HW#11 - 9,75 Consider the test of H0 0'2 5 against H1...

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Unformatted text preview: 9,75. Consider the test of H0: 0'2 : 5 against H1: 0'2 < 5. Approximate the P—value for each of the following test statistics. (3) xfi = 25.2 andn = 20 (b) 1%, =15.2andn =12 = 4.2 and r1 = 15 Consider the hypothesis test of H0: CI"2 = 10 against 1: 02 > 10. Approximate the P-value for each of the follow— ing test statistics. (a) xfi = 25.2 andn = 20 ('3) x3 =15.2andn =12 (c) 1% = 4.23am =15 9-77. The data from Medicine and Science in Sports and Exercise described in Exercise 8-48 considered ice hockey player performance afier electrostirnulation training. In summary, there were 17 players and the sample standard devi— ation of performance was 0.09 seconds. (a) Is there strong evidence to conclude that the standard devi- ation of performance time exceeds the historical value of 0.75 seconds? Use or = 0.05. Find the P—value for this test. (b) Discuss how part (a) could be answered by constructing a 95% one-sided confidence interval for 0. 9-78 The data from Technometrics described in Exercise 8- 1 considered the variability in repeated measurements of the weight of a sheet of paper. In summary, the sample stan- C ' (lard deviation from 15 measurements was 0.0083 grams. (a) Does the measurement standard deviation differ from 0.01 grams at ct = 0.05? Find the P—value for this test. (b) Discuss how part (a) could be answered by constructing a confidence interval for 0'. 9-79. Reconsider the percentage of titanium in an alloy used in aerospace castings from Exercise 8-47. Recall thats = 0.37 andn = 51. . (a) Test the hypothesis Ho: 0 = 0.25 versus H1: 0‘ sh 0.25 using or = 0.05. State any necessary assumptions about the underlying distribution of the data. Find the P—value. (b) Explain how you could answer the question in part (a) by constructing a 95% two-sided confidence interval for 6. 9-80. Data from an Izod impact test was described in Exercise 8-28. The sample standard deviation was 0.25 and H = 20 specimens were tested. 95 TESTS ON A POPULATION PROPORTION 32.3 conclusion. State any necessary assumptions about the underlying distribution of the data. (b) What is the P-value for this test? (c) Could the question in part (a) have been answered by constructing a 99% tWO-sided confidence interval for 0'2? 9-81. Data for the life was described in Exercise 8-27. The sample standard deviation was 3645.94 kilometers and n = 16. (a) Can you conclude, using or = 0.05, that the standard devia- tion of tire life is less than 4000 kilometers? State any nec~ essary assumptions about the underlying distribution of the data. Find the P-value for this test. (b) Explain how you could answer the question in part (a) by constructing a 95% one—sided confidence interval for (r. 9—82. It the standard deviation of hole diameter exceeds 0.01 millimeters , there is an unacceptably high probability that the rivet will not fit. Suppose that n = 15 and s = 0.008 mil: limeter. (a) Is there snong evidence to indicate that the standard devi- ation of hole diameter exceeds 0.01 millimeter? Use or = 0.01. State any necessary assumptions about the underly- ing distribution of the data. Find the P-value for this test. (b) Suppose that the actual. standard deviation of hole diame— ter exceeds the hypothesized value by 50%. What is the probability that this difference will be detected by the test described in part (a)? (c) If U is really as large as 0.0125 millimeters, what sample size will be required to detect this with power of at least 0.8? 9-83. Recall the sugar content of the syrup in canned peaches from Exercise 8-46. Suppose that the variance is thought to be 02 = 18 (milligramsf. Recall that a random sample of n = 10 cans yields a sample standard deviation of s = 4.8 milligrams. (a) Test the hypothesis H0: cr2 = 18 versus H1: 02 at 18 using (1 = 0.05. Find the P—value for this test. (b) Suppose that the actual standard deviation is twice as large as the hypothesized value. What is the probability that this difierence will be detected by the test described in part (a)? ' ' (c) Suppose that the true 'variance is o2 = 40. How large a sample wouldbe required to detect this difference with probability at least 0.90? (a) Test the hypothesis that 0' = 0.10 against an alternative specifying that (I at 0.10, using or = 0.01, and draw a 9—5 TESTS ON A POPULATION PROPORTION It is often necessary to test hypotheses on a population proportion. For example, suppose that a random sample of size n has been taken from a large (possibly infinite) population and that X(S n) observations in this sample belong to a class of interest. Then P = X/n is a point estimator of the proportion of the population p that belongs to this class. Note that n. and p are the parameters of a binomial distribution. Furthermore, from Chapter 7 we know that the sampling distribution of P is approximately normal with mean p and variance p(l — p) / n, if are. 96 SUMMARY TABLE OF INFERENCE PROCEDURES FOR A SINGLE SAMPLE 3 29 9.86. Suppose that 1000 customers are surveyed and 850 are satisfied or very satisfied with a corporation’s products and services. (a) Test the hypothesis Ho: p -—— 0.9 against Hi: p at 0.9 at or = 0.05. Find the P-value. ([3) Explain how the question in part (a) could be answered by constructing a 95% two—sided confidence interval for p. Suppose that 500 parts are tested in manufacturing an 10 are rejected. (a) Test the hypothesis H0: p = 0.03 against H1: p < 0.03 at or = 0.05. Find the P—value. (b) Explain how the question in part (a) could be answered by constructing a 95% one-sided confidence interval for p. 988. A random sample of 300 circuits generated 13 defectives. (a) Use the data to test H0: p = 0.05 versus H ,1 p =# 0.05. Use or = 0.05. Find the P—value for the test. (b) Explain how the question in part (a) could be answered with a confidence interval. 9'89. An article in the British Medical Journal [“Comparison of Treatment of Renal Calculi by Operative Surgery, Percutaneous Nephrolithotomy, and Extra-Corporeal Shock Wave Lithotrips,” (1986, Vol. 292, pp. 879—882)] found that percutaneous nephrolithotomy (PN) had a success rate in removing kidney stones'of 289 out of 350 patients. The tradi- tional method was 78% effective. (a) Is there evidence that the success rate for PN is greater than the historical success rate? Find the P-value. (b) Explain how the question in part (a) could be answered with a confidence interval. 9—90. A manufacturer of interocular lenses is qualifying a new grinding machine and will qualify the machine if there is evidence that the percentage of polished lenses that contain Surface defects does not exceed 2%. A random sample of 250 lenses contains six defective lenses. (3) Formulate and test an appropriate set of hypotheses to de- termine if the machine can be qualified Use or = 0.05. Find the P-value. 0)) Explain how the question in part (a) could be answered with a confidence interval. 9-91. A researcher claims that at least 10% of all football helmets have manufacturing flaws that could potentially cause injury to the wearer. A sample of 200 helmets revealed that 16 helmets contained such defects. (a) Does this finding support the researcher’s claim? Use at = 0.01. Find the P-value. (b) Explain how the question in part (a) could he answered with a confidence interval. 9—92. An article in Fortune (September 21, 1992) claimed that nearly one-half of all engineers continue academic studies beyond the BS. degree, ultimately receiving either an MS. or a PhD. degree. Data from an article in Engineering Horizons (Spring 1990) indicated that 117 of 484 new engineering graduates were planning graduate study. (a) Are the data from Engineering Horizons consistent with the claim reported by Fortune? Use or = 0.05 in reaching your conclusions. Find the P-value for this test. 03) Discuss how you could have answered the question in part (a) by constructing a two—sided confidence interval on p. 9-93. The advertised claim for batteries for cell phones is set at 48 operating hours, with proper charging procedures. A study of 5000 batteries is carried out and 15 stop operating prior to 48 hours. Do these experimental results support the claim that less than 0.2 percent of the company’s batteries will fail during the advertised time period, with proper charging procedures? Use a hypothesis-testing procedure with or = 0.01. 994. A random sample of 500 registered voters in Phoenix is asked if they favor the use of oxygenated fuels year-round to reduce air pollution. If more than 315 voters respond posi- tively, we will conclude that at least 60% of the voters favor the use of these fuels. (a) Find the probability of type I error if exactly 60% of the voters favor the use of these fuels. (b) What is the type II error probability B if 75% of the voters favor this action? ' In a random sample of 85 automobile engine crank- s: . ' bearings, 10 have a surface finish roughness that exceeds the specifications. Does this data present strong evidence that the proportion of crankshaft bearings exhibiting excess surface roughness exceeds 0.10? (a) State and test the appropriate hypotheses using or = 0.05. (b) If it is really the situation that p = 0.15, how likely is it that the test procedure in part (a) will not reject the null hypothesis? (c) If p = 0.15, how large would the sample size have to be for us to have a probability of correctly rejecting the null hypothesis of 0.9‘? 9-6 SUMMARY TABLE OF INFERENCE PROCEDURES FOR A SINGLE SAMPLE The table in the end papers of this book (inside back cover) presents a summary of all the single-sample inference procedures from Chapters 8 and 9. The table contains the null hypothesis statement, the test statistic, the various alternative hypotheses and the criteria “1.4 Lina 360 CHAPTER 10 STATISTICAL INFERENCE FOR Two SAMPLES 10%. Consider the hypothesis test Ho‘: 11.1 = pt; against H] : u; > n2 with known variances 9‘1 = 10 and o; = 5. Suppose that sample sizes n1 = 10 and it; = 15 and that i, = 24.5 and E2 = 21.3. Use or = 0.01. (a) Test the hypothesis and find the P—value. (b) Explain how the test could be conducted with a confi- dence interval. (c) What is the power of the test in part (a) if ul is 2 units greater than M? (d) Assuming equal sample sizes, what sample size shouldbe used to obtain B = 0.05 if u] is 2 units greater than 1.1.2? Assume that or = 0.05. 10-4. Two machines are used for filling plastic bottles with a net volume of 16.0 ounces. The fill volume can be assumed normal, with standard deviation 0', = 0.020 and oz = 0.025 ounces. A member of the quality engineering staff suspects that both machines fill to the same mean net volume, whether or not this volume is 16.0 ounces. A random sample of 10 hot— tles is taken from the output of each machine. 7, Machlnez 16:03 7 , . . '136102- _. 116.03. _16.04 15.96 _ _ i_5.97_ 16.04 116.051 " ,-;.1,5:9s '_ 15396; 16.02 ' 16.05 16.02 7 16.01 16.01 .-:1:6_L'02'--_""1715.907 r...'---1__5f99._’2_f- 16.00 (a) Do you think the engineer is correct? Use or = 0.05. What is the P—value for this test? (b) Calculate a 95% confidence interval 011 the difi'erence in means. Provide a practical interpretation of this interval. (0) What is the power of the test in part (a) for a true diifer- ence in means of 0.04? (d) Assuming equal sample sizes, what sample size should be used to assure that B = 0.05 if the true difference in cans is 0.04? Assume that Gt = 0.05. Two types of plastic are suitable for use by an elec4 tronics component manufacturer. The breaking strength of this plastic is important. It is known that 01 = 0'; = 1.0 psi. From a random sample of size r11 = 10 and r22 = 12, we obtain 31 = 162.5 and 32 = 155.0. The company will not adopt plas— tic 1 unless its mean breaking strength exceeds that of plastic 2 by at least 10 psi. (a) Based on the sample information, should it use plastic 1? Use or = 0.05 in reaching a decision. Find the P—value. (b) Calculate a 95% confidence interval on the difference in means. Suppose that the true difference in means is really 12 psi. (c) Find the power of the test assuming that or = 0.05. (d) If it is really important to detect a difference of 12 psi, are the sample sizes employed in part (a) adequate, in your opinion? 10-6. The burning rates of two different solid-fuel propel- ' lants used in aircrew escape systems are being studied. It is known that both propellants have approximately the same standard deviation of burning rate; that is 0'] = 0'2 =3 centimeters per second. Two random samples of n] = 20 and a2 = 20 specimens are tested; the sample mean burning rates are 3?, = 18 centimeters per second and $2 = 24 centimeters per second. (a) Test the hypothesis that both propellants have the same mean burning rate. Use (1'. = 0.05. What is the P—Value'? (b) Construct a 95% confidence interval on the difference in‘ means 3)., — [4.2. What is the practical meaning of this interval? (c) What is the B—error of the test in part (a) if the true differ- ence in mean burning rate is 2.5 centimeters per second? (CD Assuming equal sample sizes, what sample size is needed to obtain power of 0.9 at a true diiTerence in means of 14 cm/S? 10—7. Two different formulations of an oxygenated motor fuel are being tested to study their road octane numbers. The variance of road octane number for formulation 1 is of = 1.5, and for formulation 2 it is 0% = 1.2. Two random satu- ples of size HI = 15 and n; = 20 are tested, and the mean road octane numbers observed are 31 = 89.6 and E2 = 92.5. Assume normality. (a) If formulation 2 produces a higher road octane number than formulation 1, the manufacturer would like to detect it. Formulate and test an appropriate hypothesis, using or = 0.05. What is the P—value? (b) Explain how the question in part (a) could be answered with a 95% confidence interval on the difference in mean road octane number. (c) What sample size would be required in each population if we wanted to be 95% confident that the error in esti- mating the difference in mean road octane number is less than 1? 108. A polymer is manufactured in a hatch chemical process. Viscosity measurements are normally made on each batch, and long experience with the process has indicated that — the Variability in the process is fairly stable with [T = 20. Fifteen batch viscosity measurements are given as follows: 724, 718, 776, 760, 745, 759, 795, 756, 742, 740, 761, 749, 739, 747, 742 A process change is made which involves switching the type of catalyst used the process. Following the process change, eight batch viscosity measurements are taken: 735, 775, 729, 755, 783, 760, 738, 780 Assume that process variability is unaffected by the catalyst change. If the difference in mean batch viscosity is 10 or less, the manufacturer would like to detect it with a high probability. (a) Formulate and test an appropriate hypothesis using or = 0.10. What are your conclusions? Find the P-value. 10,2 INFERENCE ON THE DIFFERENCE IN MEANS OF TWO NORMAL DISTRIBUTIONS, VARIANCES UNKNOWN 369 ; Therefore, the pooled standard deviation estimate is Sp = V1952 = 4.4. The 95% confidence interval is found using Equation 10-19: 3. 1 1 7“ * — :‘c -t s — + — s — i I; 2 0025,23 p HI R: M P-z ‘ < _ _ I l — x! — x2 + r0,025,233,» :1 + IT: or upon substimfing the sample values and using raw, = 2.069, ' l 1 1 i — . — . 4.4 — + —- S — 90.0 87 0 2 069( ) 10 15 a, p, ' s 90.0 — 37.0 + 2.069(4.4)1ii + i ‘ 10 15 Case 2.: 0% at: 0% which reduces to —0.72 5 ll] — pa 5 6.72 Practical Interpretation: Notice that the 95% confidence interval includes zero; therefore, at this level of confidence we cannot conclude that there is a difference in the means. Put another way, there is no evidence that doping the cement with lead affected the mean weight percent of calcium; therefore, we cannot claim that the presence of lead affects this aspect of the hydration mechanism at the 95% level of confidence. In many situations it is not reasonable to assume that 011 = 6%. When this assumption is unwarrantediwe niay still find a 10 that T3 = [X] — X; * (pd — u2)]/ Shi/n] + Syn; is distributed approximately as twith 0(1 — 0L % confidence interval on m i 51.2 using the fact \/_)__ degrees of freedom v given by Equation 10-16. The CI expression follows. Case 2: Approximate Confidence Interval on the Difference in : Means, I Variances- Unknown Are Not Assumed I Equal ' gm'esssp, .:— p;ng '- _- EXERCISES FOR SECTION 102 _.'If_ifi,’5‘c;,_s%, fails-are the insane andivariances aim ia‘ndoiri assessors-see a, "an . _ _' a2, respectiveljg fi‘Om two independent normal populations with unknown and unequal ' _ '_ Variances; an_approxirnate-._100(_1._—. 00% 'confidenc.e::iriterva1_on the difference in; . - ‘ _' wheie {is given 10— 1 Grand theupper (it/2 percentagepoint- of .i. -' - idem-115.11% with? désfeés offreédomt _-. ' l " ' i '= ' - - - .0949?- - ( 10-10.i Consider the computer output below. (c) This test was done assuming that the two population vari— . ances were equal. Does this seem reasonable? Two-Sample T—Test and CI Sample N Mean StDev SE Mean 1 12 10.94 1.26 0.36 2 16 12.15 1.99 0.50 Difference = mu (1) H mu (2) Estimate for difference: —l.210 95% CI for difference: (—2.560, 0.140) T-Test of difference r“: 0 (vs not =) : T—Value == ? P-Value = ? DF 5 ? Both use Pooled StDev 5 '? (61) Fill in the missing values. Is this a one-sided or a two—sided test? Use lower and upper bounds for the P-value. (b) What are your conclusions ifOL = 0.05? What ifs: = 0.01? (0) Suppose that the hypothesis had been H0: in = pa versus H0: is] < pa. What would your conclusions be if OL = 0.05? 10-1 1. Consider the computer output below. Two-Sample T—Test and Cl Sample N Mean StDev SE Mean 1 15 54.73 2.13 0.55 2 20 58.64 5.28 1.2 Difference = mu (1) - mu (2) Estimate for difference: —3.91 95% upper bound for difference: '9 T—Test of difference = 0(vs <): T-Value = —3.00 P~Value = ? DF = ? i l vi 2 l l .1 '1 l f 0 l 370 (a) Fill in the missing values. Is this a one-sided or a two-sided test? Use lower and upper bounds for the P-value. (b) What are your conclusions if 0t = 0.05? What if or = 0.01? (c) This test was done assuming that the two population vari- ances were different. Does this seem reasonable? (d) Suppose that the hypotheses had been H0: |J..1 = 11.2 versus H0: u, 7": 114. What would your conclusions be if or = 0.05? @ Consider the hypothesis test H0 : u! = u; against 1 : it, is uz.‘ Suppose that sample sizes are 721 = 15 and n, 2 15, that r, 2 4.7 and r, 2 7.8, and that s? 2 4 and 3% = 6.25. Assume that 621 = 0% and that the data are drawn fi'om normal distributions. Use or = 0.05. (a) Test the hypothesis and find the P-value. (b) Explain how the test could be conducted with a confi- dence interval. (c) What is the power of the test in part (a) for a true differ- ence in means of 3? ' (d) Assuming equal sample sizes, what sample size should be used to obtain B = 0.05 if the true difference in means is —2? Assume that or = 0.05. 10-13. Consider the hypothesis test H0 : |J..1 = it; against H] : “.1 < 11.2. Suppose that sample sizes n] = 15 and n; = 15, that r, 2 6.2 and s, 2 7.8, and that 3% 2 4 and 33 2 6.25. Assume that 0'] : 0% and that the data are drawn from normal distributions. Useor = 0.05. (a) Test the hypothesis and find the P—value. (b) Explain how the test could be conducted with a confi- dence interval. (c) Whatis the power of the test in part (a) if it] is 3 units less than 11.2? (d) Assuming equal sample sizes, what sample size should be used to obtain [3 = 0.05 if 11.1 is 2.5 units less than 1L2? Assume that at = 0.05. 10-14. Consider the hypothesis test H0 : u1 = it; against H1 : '11 > [1.2. Suppose that sample sizes 121 = 10 and 722 = 10, that rt, 2 7.3 and i, 2 5.6, and that 52, 2 4 and SE 2 9. Assume that 0% 2 0% and that the data are drawn fiom normal distributions. Use or = 0.05. 2 (a) Test the hypothesis and find the P—value. (b) Explain how the test could be conducted with a confi- dence interval. (c) What is the power of the test in part (a) if it] is 3 units greater than 13.2? (d) Assuming equal sample sizes, what sample size should be used to obtain [3 = 0.05 if M is 3 units greater than 112? Assume that at = 0.05. 10-15. The diameter of steel rods manufactured on two dif- ferent extrusion machines is being investigated. Two random samples of sizes 11] = 15 and h2 = 17 are selected, and the sample means and sample variances are it] = 8.73, s, = 0.35, 22 = 8.68, and s; = 0.40, respectively. Assume that o] = 6% and that the data are drawn from a normal distribution. (a) Is there evidence to support the claim that the two ma- chines produce rods with different mean diameters? CHAPTER 10 STATISTICAL INFERENCE FOR TWO SAMPLES Use or = 0.05 in arriving at this conclusion. Find the P-value. (b) Construct a 95% confidence interval for the difierence in mean rod diameter. Interpret this interval. 10-16. An article in Fire Technology investigated two dif. ferent foam expanding agents that can be used in the nozzles of fire-fighting spray equipment. A random sample of five ob- servations with an aqueous film-forming foam (AFFF) had a sample mean of 4.7 and a standard deviation of 0.6. A random sample of five observations with alcohol-type concentrates (AT C) had a sample mean of 6.9 and a standard deviation 0.8_ (a) Can you draw any conclusions about differences in mean foam expansion? Assume that both populations are well represented by normal distributions with the same stan— dard deviations. (b) Find a 95% confidence interval on the difference in mean foam expansion of these two agents. 10-17. Two catalysts may be used in a batch chemical process. Twelve batches were prepared using catalyst l , resulting in an average yield of 86 and a sample standard deviation of 3, Fifteen batches- were prepared using catalyst 2, and they resulted in an average yield of 89 with a standard deviation of 2. Assume that yield measurements are approximately normally distributed with the same standard deviation. (a) Is there evidence to support a claim that catalyst 2 pro- duces a higher mean yield than catalyst 17 Use or = 0.01. (b) Find a 99% confidence interval on the difference in mean yields that can be used to test the claim in part (a). 10-18. The deflection temperature under load for two dif—_ ferent types of plastic pipe is being investigated. Two random- samples of 15 pipe specimens are tested, and the deflection temperatures observed are as follows (in 0E): Type 1: 206, 188, 205, 187, 194, 193, 207, 185, 189, 213, 192, 210, 194, 178, 205 Type 2: 177, 197, 206, 201, 180, 176, 185, 200, 197, 192, 198, 188, 189, 203, 192 (a) Construct box plots and normal probability plots for the two samples. Do these plots provide support of the asstunp-' tions of normality and equal variances? Write a practical interpretation for these plots. (b) Do the data support the claim that the deflection tempera- ture under load for type 1 pipe exceeds that of type 2? [u reaching your conclusions, use or = 0.05. Calculate a P—value. (c) Ifthe mean deflection temperature for type 1 pipe exceeds that of type 2 by as much as 5°F, it is important to detect this difi'erence with probability at least 0.90. Is the choice of m = 712 = 15 adequate? Use a = 0.05. 10-19. In semiconductor manufacturing, wet chemical etch— ing is often used to-remove silicon from the backs of wafers prior to metallization. The etch rate is an important characteris- tic in this process and known to follow a normal distribution- Two different etching solutions have been compared, using two 10,2 {NFERENCE ON THE DIFFERENCE IN MEANS OF TWO NORMAL DISTRIBUTIONS. VARIANCES UNKNOWN 3 7 1 random samples of 10 wafers for each solution. The observed etch rates are as follows (in mils per minute): minimal. Salaam 2 ‘ 9's ' 10.6 r 10.2 . 10.0 9.4 10.3 10.5 10.2 7 9.3' 10.0. I ' 10.7 ' jicj 9.6 10.3 10.4 10.4 7710.2" ' 10.1 : ' 710.5' ' 10.3. (a) Construct normal probability plots for the two samples. Do these plots provide support for the assmnptions of nor- mality and equal variances? Write a practical interpreta- tion for these plots. (b) Do the data support the claim that the mean etch rate is the same for both solutions? In reaching your conclusions, use 01 = 0.05 and assume that both population variances are equal. Calculate a P-value. (c) Find a 95% confidence interval on the difference in mean etch rates. _ Two suppliers manufacture a plastic gear used in a ser printer. The impact strength of these gears measured in foot-pounds is an important characteristic. A random sample of 10 gears from supplier 1 reSults in i1 = 290 and s] = 12= while another random sample of 16 gears from the second supplier results min = 321 and s2 = 22. '(a) Is there evidence to support the claim that supplier 2 ' provides gears with'higher mean impact strength? Use or : 0.05, and assume that both populations are normally distributed but the variances are not equal. What is the P—value for this test? (1)) Do the data support the claim that the mean impact strength of gears from supplier 2 is at least 25 foot—pounds higher than that of supplier 1? Make the same assump— tions as in part (a). (C) Construct a confidence interval estimate for the difference in mean impact strength, and explain how this interval could be used to answer the question posed regarding supplier- to-supplier differences. 10-21. The melting points of two alloys used in formulating SOlder were investigated by melting 21 samples of each mate- rial. The sample mean and standard deviation for alloy 1 was 31 = 420°F and S1 = 4°12, while for alloy 2 they were 7:2 = 426°F anus2 = 31°F. (3) Do the sample data support the claim that both alloys have M the same melting point? Use or = 0.05 and assume that both populations are normally distributed and have the same standard deviation. Find the P-value for the test. (b) Suppose that the true mean difference in melting points is 3°F. How large a sample would be required to detect this . difference using an or = 0.05 level test with probability at least 0.9? Use 0'1 = 02 = 4 as an initial estimate of the common standard deviation. 1042. A photoconductor film is manufactured at a nominal thickness of 25 mils. The product engineer wishes to increase the mean speed of the film, and believes that this can be achieved by reducing the thickness of the film to 20 mils. Eight samples of each film thickness are manufactured in a pi- lot production process, and the film speed (in microj oules per square inch) is measured For the 25—mil film the sample data result is £1 = 1.15 and s] = 0.11, while for the 20-mil film the data yield 5:; = 1.06 and s2 = 0.09. Note that an increase in film speed would lower the value of the observation in microjoules per square inch. (a) Do the data support the claim that reducing the film thick- ness increases the mean speed of the film? Use or = 0.10 and assume that the two population variances are equal and the underlying population of film speed is normally distributed. What is the P-value for this test? (b) Find a 95% confidence interval on the difference in the two means that can be used to test the claim in part (a). 1043. Two companies manufacture a rubber material in- tended for use in an automotive application. The part will be subjected to abrasive wear in the field application, so we decide to compare the material produced by each company in a test. Twenty-five samples of material from each company are tested in an abrasion test, and the amount of wear after 1000 cycles is observed. For company 1, the sample mean and standard de- viation of wear are i1 : 20 miliigramsflOOO cycles and s1 = 2 milligrams/ 1000 cycles, while for company 2 we obtain E2 = 15 milligrams/ 1000 cycles and .92 = 8 milligrams! 1000 cycles. (a) Do the data support the claim that the two companies pro- duce material with different mean wear? Use or = 0.05, and assume each population is normally distributed but that their variances are not equal. What is the P-value for this test? (b) Do the data support a claim that the material from com- pany 1 has higher mean wear than the material from com- pany 2? Use the same assumptions as in part (a). (c) Construct confidence intervals that will address the ques- tions in parts (a) and (b) above. 10—24. The thickness of a plastic film (in mils) on a sub- strate material is thought to be influenced by the temperature at which the coating is applied. A completely randomized experiment is carried out. Eleven substrates are coated at 125°F, resulting in a sample mean coating thickness of it] = 103.5 and a sample standard deviation of s; t 10.2. Another 13 Substrates are coated at 150°F, for which it; = 99.7 and 32 = 20.1 are observed. It was originally suspected that raising the process temperature would reduce mean coating thickness. (a) Do the data support this claim? Use or = 0.01 and assume that the two population standard deviations are not equal. Calculate an approximate P—value for this test. (b) How could you have answered the question posed regard- ing the effect of temperature on coating thickness by using a confidence interval? Explain your answer. Hale Design Design Language Language Programmer ' . l ' 2 (a) Is the assumption that the difference in coding time is nor— mally distributed reasonable? 0:) Find a 95% confidence interval on the difference in mean coding times. ls there any indication that one design lan— guage is preferable? 10-41. Fifteen adult males between the ages of 35 and 50 participated in a study to evaluate the effect of diet and exercise on blood cholesterol levels. The total cholesterol was meas- ured in each subject initially and then three months afier participating in an aerobic exercise program and switching to a low-fat diet. The data are shown in the accompanying table _______—1—«— Blood cugtesteror Level 10-4 PAIRED t’TEST 381 (a) Do the data support the claim that low-fat diet and aerobic exercise are of value in producing a mean reduction in blood cholesterol levels? Use on = 0.05. Find the P-value. (b) Calculate a one-sided confidence limit that can be used c answer the question in part (a). An article in the Journal ofAircmfi (Vol. 23, 1986, p. 859—864) described a new equivalent plate analysis method formulation that is capable of modeling aircrafi struc- tures such as cranked wing boxes= and that produces results similar to the more computationally intensive finite element analysis method. Natural vibration frequencies for the cranked wing box structure are calculated using both methods, and results for the first seven natural frequencies follow: ' Finite, 7 Equivalent ' . ' Element ' ' Plate, Freq._ 'Cycler's ' 7' ejs 2 48.52 49.11) 4 113.99 117.53 6 " 212.72 “7220.14 (a) Do the data suggest that the two methods provide the same mean value for natural vibration frequency? Use or = 0.05. Find the P-value. (b) Find a 95% confidence interval on the mean difference between the two methods. 10—43. Ten individuals have participated in a diet-modification program to stimulate weight loss. Their weight both before and after participation in the program is shown in the following list. .fiybieot ' ' 1710'" ' ' 3'10 285 (a) Is there evidence to support the claim that this particular diet-modification program is effective in producing a mean weight reduction? Use OL = 0.05. (b) Is there evidence to support the claim that this particular diet-modification program will result in a mean weight loss of at least 10 pounds? Use or = 0.05. ...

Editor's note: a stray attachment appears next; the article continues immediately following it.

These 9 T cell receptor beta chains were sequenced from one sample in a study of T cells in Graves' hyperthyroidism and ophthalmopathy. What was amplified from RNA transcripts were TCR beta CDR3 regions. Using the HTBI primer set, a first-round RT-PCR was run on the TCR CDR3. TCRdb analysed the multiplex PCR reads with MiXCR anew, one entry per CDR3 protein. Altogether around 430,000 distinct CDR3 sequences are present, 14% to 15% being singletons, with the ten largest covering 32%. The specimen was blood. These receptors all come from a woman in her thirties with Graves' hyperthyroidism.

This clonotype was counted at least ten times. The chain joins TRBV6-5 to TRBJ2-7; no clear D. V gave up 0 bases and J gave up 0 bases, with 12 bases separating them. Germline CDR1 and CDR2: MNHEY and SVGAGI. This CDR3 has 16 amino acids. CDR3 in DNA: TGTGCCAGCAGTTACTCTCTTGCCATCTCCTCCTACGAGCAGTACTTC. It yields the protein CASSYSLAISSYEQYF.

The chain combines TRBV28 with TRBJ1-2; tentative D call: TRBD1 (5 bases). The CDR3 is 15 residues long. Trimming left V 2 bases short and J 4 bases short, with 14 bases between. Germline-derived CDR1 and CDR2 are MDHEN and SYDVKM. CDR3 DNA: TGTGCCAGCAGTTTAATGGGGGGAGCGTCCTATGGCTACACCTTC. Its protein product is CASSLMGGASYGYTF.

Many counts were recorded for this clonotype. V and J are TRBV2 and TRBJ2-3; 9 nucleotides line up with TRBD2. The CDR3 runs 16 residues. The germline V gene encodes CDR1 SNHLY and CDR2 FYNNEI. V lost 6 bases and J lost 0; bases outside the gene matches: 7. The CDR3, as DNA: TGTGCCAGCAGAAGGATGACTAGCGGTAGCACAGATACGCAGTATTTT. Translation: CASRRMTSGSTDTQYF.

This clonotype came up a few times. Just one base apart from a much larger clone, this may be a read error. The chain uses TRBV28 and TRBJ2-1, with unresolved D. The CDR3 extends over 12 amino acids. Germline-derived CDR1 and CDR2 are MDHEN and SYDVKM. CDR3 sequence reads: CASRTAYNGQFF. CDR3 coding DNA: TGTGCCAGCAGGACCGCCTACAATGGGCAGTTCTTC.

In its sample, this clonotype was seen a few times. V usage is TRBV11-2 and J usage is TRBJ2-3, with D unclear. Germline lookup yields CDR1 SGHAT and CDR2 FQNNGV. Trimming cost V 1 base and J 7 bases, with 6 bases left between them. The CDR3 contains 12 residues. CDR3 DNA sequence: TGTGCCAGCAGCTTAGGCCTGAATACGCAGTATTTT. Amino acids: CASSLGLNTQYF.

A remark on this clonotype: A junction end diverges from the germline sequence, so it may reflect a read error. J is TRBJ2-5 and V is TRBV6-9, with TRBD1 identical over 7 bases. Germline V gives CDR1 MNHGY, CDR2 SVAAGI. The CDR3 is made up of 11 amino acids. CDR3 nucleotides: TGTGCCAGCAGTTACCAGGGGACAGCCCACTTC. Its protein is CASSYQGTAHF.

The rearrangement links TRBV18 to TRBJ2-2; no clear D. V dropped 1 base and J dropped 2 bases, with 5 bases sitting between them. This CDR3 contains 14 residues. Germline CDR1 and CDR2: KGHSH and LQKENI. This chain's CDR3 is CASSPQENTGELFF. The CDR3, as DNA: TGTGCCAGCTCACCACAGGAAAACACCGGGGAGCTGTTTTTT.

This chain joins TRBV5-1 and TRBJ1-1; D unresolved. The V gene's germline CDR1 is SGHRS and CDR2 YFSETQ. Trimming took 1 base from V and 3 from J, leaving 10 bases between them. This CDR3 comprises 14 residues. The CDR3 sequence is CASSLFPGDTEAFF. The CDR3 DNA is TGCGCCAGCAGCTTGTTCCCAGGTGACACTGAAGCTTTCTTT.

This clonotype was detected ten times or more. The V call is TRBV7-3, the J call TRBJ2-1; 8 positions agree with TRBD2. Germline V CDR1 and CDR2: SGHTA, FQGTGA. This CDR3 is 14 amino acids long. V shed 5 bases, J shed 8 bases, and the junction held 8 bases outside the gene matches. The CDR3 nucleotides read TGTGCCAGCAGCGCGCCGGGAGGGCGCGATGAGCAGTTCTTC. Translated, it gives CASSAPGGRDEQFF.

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This note was uploaded on 03/13/2012 for the course ISE 130 taught by Professor Patel,n during the Spring '08 term at San Jose State.

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HW#11 - 9,75 Consider the test of H0 0'2 5 against H1...